Pioneering produce store – Natoora
Natoora, supplier of fruit and vegetables to London’s most influential chefs, has just opened a pioneering fresh produce store at 309 Fulham Road, Chelsea.
The store breaks completely from grocery shop traditions with a terraced, geology-inspired design that points back to the soil the produce has been grown in.
The store design aims to restore the real value of farming, equating the cultivation of produce with other forms of craftsmanship.
Main contractors for the fit out were EC1 Build.
The fresh produce store has been designed in house in collaboration with Argentinian architect Noé Golomb and London-based cabinet- makers FincH – whose previous work includes fit-outs for three Aesop stores.
The 50 square metre interior is an ode to both the craftsmanship of growers and to the singularity of produce.
With its terraced displays, angled bulkheads and tube lights from luxury lighting designers PS Lab, the store marks a significant departure from the fresh produce aisles of a supermarket.
Natoora’s store concept finds its root in the soil: concrete displays are layered on top of each other at intersecting angles, establishing a subtle connection with the geological strata and the land that the produce is grown in.
Instead of being organised into standard categories, produce is arranged according to its seasonal window – starting with early season produce at the front of the shop and culminating in a fermentation and preserving room where the stone bulkheads suddenly drop to create a cellar-like space.
None of the usual grocery store cues can be found here: no hessian sacks, no over-stacked crates, no pyramids of apples.
Instead Natoora pitches their bright and eclectic range of “radically seasonal” produce against slick, minimal design.
The store uses only two materials. It is a layered shell of warm-toned grey cement offset by highlights of Foresso Charcoal Mono timber terrazzo that run through the till counter, oversized chopping board and record player unit.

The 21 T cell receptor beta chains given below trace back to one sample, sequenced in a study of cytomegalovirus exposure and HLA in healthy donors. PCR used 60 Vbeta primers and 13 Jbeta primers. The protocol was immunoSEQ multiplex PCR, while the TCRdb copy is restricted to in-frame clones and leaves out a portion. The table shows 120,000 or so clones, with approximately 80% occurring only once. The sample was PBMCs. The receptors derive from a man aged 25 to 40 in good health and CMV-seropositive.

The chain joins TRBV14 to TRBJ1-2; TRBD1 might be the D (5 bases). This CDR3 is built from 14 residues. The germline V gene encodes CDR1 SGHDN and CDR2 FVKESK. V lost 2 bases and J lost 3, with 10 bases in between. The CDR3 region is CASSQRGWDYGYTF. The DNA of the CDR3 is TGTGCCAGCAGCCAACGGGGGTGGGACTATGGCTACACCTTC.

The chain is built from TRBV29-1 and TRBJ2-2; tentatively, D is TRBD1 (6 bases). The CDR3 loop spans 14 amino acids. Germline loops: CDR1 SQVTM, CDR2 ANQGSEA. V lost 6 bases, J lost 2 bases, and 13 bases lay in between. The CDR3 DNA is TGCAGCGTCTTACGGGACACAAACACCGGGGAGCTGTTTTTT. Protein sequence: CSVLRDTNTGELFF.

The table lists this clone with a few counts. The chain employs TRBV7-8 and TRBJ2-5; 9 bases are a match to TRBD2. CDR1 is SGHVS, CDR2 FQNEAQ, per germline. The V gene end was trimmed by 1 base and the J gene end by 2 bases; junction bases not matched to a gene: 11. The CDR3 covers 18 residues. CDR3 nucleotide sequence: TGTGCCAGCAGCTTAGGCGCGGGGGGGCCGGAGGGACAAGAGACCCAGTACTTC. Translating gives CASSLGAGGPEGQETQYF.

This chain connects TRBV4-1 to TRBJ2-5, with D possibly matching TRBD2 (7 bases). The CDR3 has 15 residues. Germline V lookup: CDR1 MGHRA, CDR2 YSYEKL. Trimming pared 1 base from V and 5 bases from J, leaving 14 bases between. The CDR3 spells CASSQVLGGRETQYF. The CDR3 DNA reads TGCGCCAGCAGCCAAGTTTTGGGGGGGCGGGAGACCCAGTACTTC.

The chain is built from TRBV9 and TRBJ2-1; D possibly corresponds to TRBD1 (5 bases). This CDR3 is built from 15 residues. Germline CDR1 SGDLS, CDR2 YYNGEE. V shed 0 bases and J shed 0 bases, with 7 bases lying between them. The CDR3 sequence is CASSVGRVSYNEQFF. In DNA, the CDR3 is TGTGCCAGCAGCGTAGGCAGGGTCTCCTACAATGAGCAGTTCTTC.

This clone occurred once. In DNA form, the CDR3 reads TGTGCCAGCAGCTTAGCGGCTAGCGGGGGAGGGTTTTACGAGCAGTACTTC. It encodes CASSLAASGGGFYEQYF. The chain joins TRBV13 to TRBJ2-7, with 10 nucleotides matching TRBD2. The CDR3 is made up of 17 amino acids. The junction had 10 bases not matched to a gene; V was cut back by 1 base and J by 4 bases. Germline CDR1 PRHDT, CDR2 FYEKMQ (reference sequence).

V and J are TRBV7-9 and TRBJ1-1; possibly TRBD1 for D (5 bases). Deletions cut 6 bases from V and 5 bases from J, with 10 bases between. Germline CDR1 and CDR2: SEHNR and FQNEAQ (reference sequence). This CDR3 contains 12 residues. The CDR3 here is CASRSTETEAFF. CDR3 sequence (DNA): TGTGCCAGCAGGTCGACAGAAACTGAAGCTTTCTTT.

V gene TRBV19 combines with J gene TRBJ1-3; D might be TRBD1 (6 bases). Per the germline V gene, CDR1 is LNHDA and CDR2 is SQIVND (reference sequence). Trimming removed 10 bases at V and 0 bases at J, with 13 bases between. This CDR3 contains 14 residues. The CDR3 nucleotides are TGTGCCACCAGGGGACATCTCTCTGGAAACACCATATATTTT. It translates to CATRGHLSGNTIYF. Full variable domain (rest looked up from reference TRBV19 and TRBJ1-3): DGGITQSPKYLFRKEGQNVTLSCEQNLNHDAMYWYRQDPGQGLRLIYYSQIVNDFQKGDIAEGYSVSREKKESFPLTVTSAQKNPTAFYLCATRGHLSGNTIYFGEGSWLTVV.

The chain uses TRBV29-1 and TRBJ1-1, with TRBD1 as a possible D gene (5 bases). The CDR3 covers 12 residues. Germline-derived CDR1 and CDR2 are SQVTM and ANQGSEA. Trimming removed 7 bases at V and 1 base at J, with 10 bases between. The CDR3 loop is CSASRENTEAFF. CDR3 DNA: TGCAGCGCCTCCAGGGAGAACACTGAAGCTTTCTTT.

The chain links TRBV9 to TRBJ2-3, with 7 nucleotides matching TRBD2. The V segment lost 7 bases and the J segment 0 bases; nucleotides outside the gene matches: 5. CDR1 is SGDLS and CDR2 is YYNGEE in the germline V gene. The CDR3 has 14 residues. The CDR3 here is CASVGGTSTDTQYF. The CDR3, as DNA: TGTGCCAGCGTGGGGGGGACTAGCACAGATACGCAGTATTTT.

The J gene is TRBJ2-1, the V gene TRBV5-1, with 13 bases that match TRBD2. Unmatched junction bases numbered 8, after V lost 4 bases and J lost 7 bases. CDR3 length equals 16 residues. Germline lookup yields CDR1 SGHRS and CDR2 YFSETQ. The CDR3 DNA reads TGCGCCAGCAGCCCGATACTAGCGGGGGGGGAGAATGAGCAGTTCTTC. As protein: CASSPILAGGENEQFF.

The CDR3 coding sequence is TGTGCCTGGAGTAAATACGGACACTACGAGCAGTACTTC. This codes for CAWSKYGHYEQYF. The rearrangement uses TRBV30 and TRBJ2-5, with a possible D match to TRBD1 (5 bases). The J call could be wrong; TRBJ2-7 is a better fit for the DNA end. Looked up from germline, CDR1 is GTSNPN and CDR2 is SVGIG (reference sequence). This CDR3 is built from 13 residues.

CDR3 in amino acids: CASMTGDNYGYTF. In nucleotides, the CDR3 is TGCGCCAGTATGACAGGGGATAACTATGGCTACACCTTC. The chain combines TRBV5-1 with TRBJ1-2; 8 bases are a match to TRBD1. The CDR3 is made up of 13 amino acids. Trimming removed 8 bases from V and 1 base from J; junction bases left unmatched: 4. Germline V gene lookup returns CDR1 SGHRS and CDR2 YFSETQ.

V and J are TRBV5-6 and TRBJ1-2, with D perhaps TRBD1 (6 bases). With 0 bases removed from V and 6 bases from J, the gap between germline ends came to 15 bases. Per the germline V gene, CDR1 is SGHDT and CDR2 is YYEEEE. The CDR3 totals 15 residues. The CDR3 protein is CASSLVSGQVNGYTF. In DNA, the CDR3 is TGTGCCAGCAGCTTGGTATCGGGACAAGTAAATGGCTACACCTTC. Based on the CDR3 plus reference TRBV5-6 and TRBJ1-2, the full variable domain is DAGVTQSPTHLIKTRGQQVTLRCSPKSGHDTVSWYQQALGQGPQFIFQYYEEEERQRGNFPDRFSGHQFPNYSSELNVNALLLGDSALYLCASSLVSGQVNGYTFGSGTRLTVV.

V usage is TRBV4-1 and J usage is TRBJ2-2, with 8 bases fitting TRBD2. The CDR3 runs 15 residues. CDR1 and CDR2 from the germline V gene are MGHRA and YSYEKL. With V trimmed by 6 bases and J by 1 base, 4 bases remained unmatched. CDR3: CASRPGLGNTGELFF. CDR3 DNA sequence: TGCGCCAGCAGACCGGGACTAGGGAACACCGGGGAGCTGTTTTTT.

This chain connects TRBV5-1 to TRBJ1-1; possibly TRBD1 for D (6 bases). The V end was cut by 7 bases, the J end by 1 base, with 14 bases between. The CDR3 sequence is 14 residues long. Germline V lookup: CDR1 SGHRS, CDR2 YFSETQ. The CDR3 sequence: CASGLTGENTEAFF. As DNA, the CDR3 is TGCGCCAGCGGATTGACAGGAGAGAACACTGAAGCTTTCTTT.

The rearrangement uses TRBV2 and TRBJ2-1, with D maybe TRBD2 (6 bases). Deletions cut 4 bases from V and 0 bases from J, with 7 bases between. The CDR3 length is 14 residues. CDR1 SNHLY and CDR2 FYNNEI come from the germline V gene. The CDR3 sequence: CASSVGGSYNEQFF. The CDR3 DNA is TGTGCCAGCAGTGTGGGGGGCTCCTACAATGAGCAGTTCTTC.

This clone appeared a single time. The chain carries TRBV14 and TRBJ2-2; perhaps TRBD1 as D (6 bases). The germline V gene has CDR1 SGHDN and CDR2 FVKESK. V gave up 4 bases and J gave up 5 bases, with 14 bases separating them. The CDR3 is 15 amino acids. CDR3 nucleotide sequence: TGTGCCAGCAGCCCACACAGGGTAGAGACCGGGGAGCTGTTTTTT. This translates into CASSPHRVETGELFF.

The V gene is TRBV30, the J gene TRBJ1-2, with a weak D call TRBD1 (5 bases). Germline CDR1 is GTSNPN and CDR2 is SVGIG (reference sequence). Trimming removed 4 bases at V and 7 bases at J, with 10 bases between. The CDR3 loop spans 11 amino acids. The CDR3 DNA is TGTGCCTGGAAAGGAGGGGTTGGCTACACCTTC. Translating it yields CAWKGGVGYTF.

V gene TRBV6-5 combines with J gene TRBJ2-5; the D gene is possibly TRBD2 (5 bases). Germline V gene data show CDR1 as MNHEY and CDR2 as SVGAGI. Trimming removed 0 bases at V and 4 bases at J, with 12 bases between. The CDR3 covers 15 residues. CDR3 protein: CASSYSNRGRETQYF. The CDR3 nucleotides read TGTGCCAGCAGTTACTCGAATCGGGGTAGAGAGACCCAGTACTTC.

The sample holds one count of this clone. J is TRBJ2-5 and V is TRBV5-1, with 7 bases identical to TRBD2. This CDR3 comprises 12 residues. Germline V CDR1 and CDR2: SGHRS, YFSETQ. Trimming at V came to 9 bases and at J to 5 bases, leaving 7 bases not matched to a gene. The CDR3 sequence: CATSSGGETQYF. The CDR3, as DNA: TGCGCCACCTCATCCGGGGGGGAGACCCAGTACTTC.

This sheet material from Solomon & Wu was chosen as it celebrates the variety and beauty of end grain timber by casting British Walnut offcuts into black binder, echoing Natoora’s own approach to sustainability and biodiversity when it comes to fruit and vegetables.
Natoora have adapted their store design to their produce, which is displayed loose directly on the surfaces of the shop, rather than being pre-packed in plastic.
The entire space is an immersive chilled environment controlled by a state of the art refrigeration system that creates the ideal conditions for unwaxed fruit and leafy vegetables.
Heavyweight stainless steel handheld misting guns sourced from Ohio are positioned at critical points throughout the store so that the team can care for the unique requirements of each variety.
Beyond fresh produce, Natoora uses the space to showcase independent producers who share their commitment to sustainability and craftsmanship, from small batch milk from The Estate Dairy to raw British rapeseed oil from Duchess Farms.
The ceramics that are used throughout the store are handmade by Fernando Aciar of Fefo Studio in New York and are also available to buy. These were commissioned with soft, organic style edges and custom sizes tailored to the contours of ripe produce.
A selection of Blenheim Forge knives are displayed behind glass; these are made entirely by hand in Peckham, using British steel in the Japanese technique and demand 30 hours of labour.
CEO and founder, Franco Fubini said: “We seek out responsible growers who are committed to their craft in the face of industrial monoculture. Many of our growers are true artists who work tirelessly to keep unique seed varieties, traditional growing techniques and bold flavours alive even if they go unrecognised.
“The thought and care that has gone into the design of our store is just the beginning of a food system revolution that needs to happen before it is too late.
“Now more than ever, seeking out flavour and seasonality in produce is paramount – not only from an environmental perspective but also in terms of our cultural heritage. We need to start seeing farming in terms of craftsmanship.”